What a real person is going to do is go about their day. But, they might hear a newscast in the background as they wait for their coffee in a cafe. “The Blue Bandits made several new incursions into Yellow Jacket territory today,” the woman on the screen might say. “This is yet another loss of territory for our military in this long and drawn-out conflict.” Maybe a hush falls over the cafe for an moment.

Do you see how much more natural and immersive this is?

It’s also worth mentioning that it’s important to decide what is actually important for the reader to know about “the story as it’s progressed so far.” Do they really need to know all the nuances of this civil war right away, in the first pages?

This can actually be made into a technique to further engage reader interest.

“The Blue Bandits can’t break through the lines,” exclaims Bob at work later that day during a meeting. “Imagine if we had a repeat of Fifteen-Mile Beach? We’d never recover!”

“I know,” says another character. “It would be the end of us all.”

Then the air-raid sirens start.

“But what happened at Fifteen-Mile Beach??” your reader is left wondering as your characters all scramble towards the cellar.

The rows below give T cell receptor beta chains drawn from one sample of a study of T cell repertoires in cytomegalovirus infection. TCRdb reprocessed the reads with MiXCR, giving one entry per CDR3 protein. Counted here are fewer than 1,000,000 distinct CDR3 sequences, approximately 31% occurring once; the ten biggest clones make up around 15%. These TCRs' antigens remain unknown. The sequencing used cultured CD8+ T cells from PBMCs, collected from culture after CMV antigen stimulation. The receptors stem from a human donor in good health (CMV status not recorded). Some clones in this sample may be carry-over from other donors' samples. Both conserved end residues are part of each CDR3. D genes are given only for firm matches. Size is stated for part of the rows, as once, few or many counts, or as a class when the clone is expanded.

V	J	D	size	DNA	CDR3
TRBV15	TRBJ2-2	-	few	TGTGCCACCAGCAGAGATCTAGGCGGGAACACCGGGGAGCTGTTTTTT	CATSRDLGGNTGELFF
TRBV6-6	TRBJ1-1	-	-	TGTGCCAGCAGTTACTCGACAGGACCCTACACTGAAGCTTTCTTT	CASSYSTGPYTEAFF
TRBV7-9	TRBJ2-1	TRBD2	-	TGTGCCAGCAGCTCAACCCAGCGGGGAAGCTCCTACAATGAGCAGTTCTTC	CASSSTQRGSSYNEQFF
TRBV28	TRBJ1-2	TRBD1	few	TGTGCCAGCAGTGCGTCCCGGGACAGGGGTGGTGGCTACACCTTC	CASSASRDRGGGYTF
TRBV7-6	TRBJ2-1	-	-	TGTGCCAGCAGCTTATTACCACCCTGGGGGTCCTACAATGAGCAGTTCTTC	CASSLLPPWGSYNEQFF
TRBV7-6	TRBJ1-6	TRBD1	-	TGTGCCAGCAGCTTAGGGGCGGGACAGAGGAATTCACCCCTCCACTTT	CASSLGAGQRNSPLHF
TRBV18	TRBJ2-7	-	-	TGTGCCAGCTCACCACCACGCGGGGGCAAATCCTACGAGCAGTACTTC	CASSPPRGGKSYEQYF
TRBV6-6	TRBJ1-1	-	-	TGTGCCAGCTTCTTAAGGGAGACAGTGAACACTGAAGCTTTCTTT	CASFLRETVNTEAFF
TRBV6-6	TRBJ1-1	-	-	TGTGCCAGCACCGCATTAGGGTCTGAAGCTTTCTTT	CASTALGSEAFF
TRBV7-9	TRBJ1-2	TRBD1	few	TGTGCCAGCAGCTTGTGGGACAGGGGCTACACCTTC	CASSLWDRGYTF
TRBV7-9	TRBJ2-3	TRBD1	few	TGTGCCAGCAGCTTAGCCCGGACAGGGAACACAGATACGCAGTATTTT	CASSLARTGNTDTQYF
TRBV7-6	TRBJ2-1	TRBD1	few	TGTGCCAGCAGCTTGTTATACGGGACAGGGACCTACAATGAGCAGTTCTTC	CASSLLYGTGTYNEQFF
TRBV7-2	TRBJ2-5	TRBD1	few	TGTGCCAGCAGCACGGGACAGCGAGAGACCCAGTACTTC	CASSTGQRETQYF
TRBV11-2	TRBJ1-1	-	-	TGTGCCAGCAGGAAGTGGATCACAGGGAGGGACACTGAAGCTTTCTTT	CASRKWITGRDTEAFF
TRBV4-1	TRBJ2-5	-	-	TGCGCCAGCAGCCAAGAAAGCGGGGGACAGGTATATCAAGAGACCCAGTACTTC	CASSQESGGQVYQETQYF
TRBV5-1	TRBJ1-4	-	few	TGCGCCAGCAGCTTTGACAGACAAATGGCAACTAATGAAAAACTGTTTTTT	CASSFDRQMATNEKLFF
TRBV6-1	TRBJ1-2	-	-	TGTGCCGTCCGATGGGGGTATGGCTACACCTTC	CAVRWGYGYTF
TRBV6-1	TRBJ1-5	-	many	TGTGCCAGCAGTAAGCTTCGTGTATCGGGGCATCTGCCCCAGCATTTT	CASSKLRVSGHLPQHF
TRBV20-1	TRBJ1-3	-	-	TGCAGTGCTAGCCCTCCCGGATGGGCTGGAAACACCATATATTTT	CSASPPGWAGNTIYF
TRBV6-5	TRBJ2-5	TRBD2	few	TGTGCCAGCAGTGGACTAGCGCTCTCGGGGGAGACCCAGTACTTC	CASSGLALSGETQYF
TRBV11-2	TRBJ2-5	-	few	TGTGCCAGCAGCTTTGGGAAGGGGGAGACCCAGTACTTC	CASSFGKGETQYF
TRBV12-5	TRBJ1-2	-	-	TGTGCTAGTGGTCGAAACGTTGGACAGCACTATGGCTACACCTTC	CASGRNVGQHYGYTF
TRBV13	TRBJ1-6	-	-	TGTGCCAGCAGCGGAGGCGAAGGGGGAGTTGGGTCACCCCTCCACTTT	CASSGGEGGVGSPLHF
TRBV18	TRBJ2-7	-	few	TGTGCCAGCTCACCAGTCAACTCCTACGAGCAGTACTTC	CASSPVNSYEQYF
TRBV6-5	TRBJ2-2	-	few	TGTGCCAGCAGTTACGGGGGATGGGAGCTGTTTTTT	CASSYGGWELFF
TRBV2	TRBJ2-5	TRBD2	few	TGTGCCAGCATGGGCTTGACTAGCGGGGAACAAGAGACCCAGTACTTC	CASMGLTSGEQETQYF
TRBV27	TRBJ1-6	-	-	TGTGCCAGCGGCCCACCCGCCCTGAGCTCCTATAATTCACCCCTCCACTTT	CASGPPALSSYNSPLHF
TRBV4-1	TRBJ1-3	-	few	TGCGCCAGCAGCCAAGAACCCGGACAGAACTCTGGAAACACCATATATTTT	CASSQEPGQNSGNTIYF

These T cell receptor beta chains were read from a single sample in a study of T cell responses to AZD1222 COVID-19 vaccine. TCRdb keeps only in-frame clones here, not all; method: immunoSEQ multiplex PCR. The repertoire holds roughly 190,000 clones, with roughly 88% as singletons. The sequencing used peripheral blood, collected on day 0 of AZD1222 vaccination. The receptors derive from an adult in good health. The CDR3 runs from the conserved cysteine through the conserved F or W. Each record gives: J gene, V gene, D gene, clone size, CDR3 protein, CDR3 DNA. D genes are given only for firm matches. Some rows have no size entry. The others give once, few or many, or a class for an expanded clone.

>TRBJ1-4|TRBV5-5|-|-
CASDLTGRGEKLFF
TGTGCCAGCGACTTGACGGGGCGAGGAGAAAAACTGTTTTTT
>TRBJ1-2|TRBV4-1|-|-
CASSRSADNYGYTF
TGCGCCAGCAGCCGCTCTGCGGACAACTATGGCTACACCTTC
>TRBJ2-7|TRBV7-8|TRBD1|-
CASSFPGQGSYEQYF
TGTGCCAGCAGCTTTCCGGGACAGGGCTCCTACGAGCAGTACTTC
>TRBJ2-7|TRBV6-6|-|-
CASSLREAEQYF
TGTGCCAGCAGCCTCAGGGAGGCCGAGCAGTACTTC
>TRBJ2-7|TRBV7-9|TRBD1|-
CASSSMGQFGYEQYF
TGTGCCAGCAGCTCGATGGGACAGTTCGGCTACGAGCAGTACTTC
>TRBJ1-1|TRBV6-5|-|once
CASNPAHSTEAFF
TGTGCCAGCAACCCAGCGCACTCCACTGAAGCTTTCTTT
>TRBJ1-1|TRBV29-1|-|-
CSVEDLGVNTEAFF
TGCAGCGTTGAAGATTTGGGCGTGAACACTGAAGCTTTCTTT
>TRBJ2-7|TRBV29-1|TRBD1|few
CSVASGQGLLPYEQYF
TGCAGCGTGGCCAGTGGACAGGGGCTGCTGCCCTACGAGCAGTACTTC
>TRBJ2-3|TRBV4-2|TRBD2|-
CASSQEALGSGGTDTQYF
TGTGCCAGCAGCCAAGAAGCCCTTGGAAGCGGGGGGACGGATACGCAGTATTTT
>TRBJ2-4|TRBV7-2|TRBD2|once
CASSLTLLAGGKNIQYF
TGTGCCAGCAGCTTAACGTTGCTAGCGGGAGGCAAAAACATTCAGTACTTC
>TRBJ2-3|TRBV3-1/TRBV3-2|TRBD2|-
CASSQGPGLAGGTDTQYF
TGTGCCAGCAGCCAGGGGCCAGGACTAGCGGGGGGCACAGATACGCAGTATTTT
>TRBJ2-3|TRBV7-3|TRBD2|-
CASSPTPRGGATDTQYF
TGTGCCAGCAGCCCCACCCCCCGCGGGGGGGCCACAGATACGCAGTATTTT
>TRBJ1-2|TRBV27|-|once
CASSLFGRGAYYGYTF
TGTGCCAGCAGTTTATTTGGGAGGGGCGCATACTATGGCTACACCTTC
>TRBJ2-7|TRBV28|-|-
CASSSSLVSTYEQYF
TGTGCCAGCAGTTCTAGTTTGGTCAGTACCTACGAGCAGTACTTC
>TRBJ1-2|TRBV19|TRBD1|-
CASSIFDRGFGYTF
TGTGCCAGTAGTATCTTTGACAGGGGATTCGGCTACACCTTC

The answer, of course, you will bring up later. It could come up in another natural bit of conversation in the cellar, or perhaps your main character could ponder Bob’s words as they lay in bed that night, stiff as a board and hoping against hope that the the air-raid sirens do not wail for a second time that day.

Using these types of strategies, you can build your world a few moments at a time rather than all at once. You can lead your reader along, dropping hints and breadcrumbs and leading them deeper and deeper into your story, into your world.

Tie your world to your characters, to the way they live their lives and the conversations and interactions that they have each day. Connect your reader to your characters’ lives – let them experience what life is like for them, and you will do two things at once: you will build empathy for your characters, and you will bring your world to life before your readers’ eyes.

This post is part of the Writers’ Room, a collaborative writing advice column by Christian writers.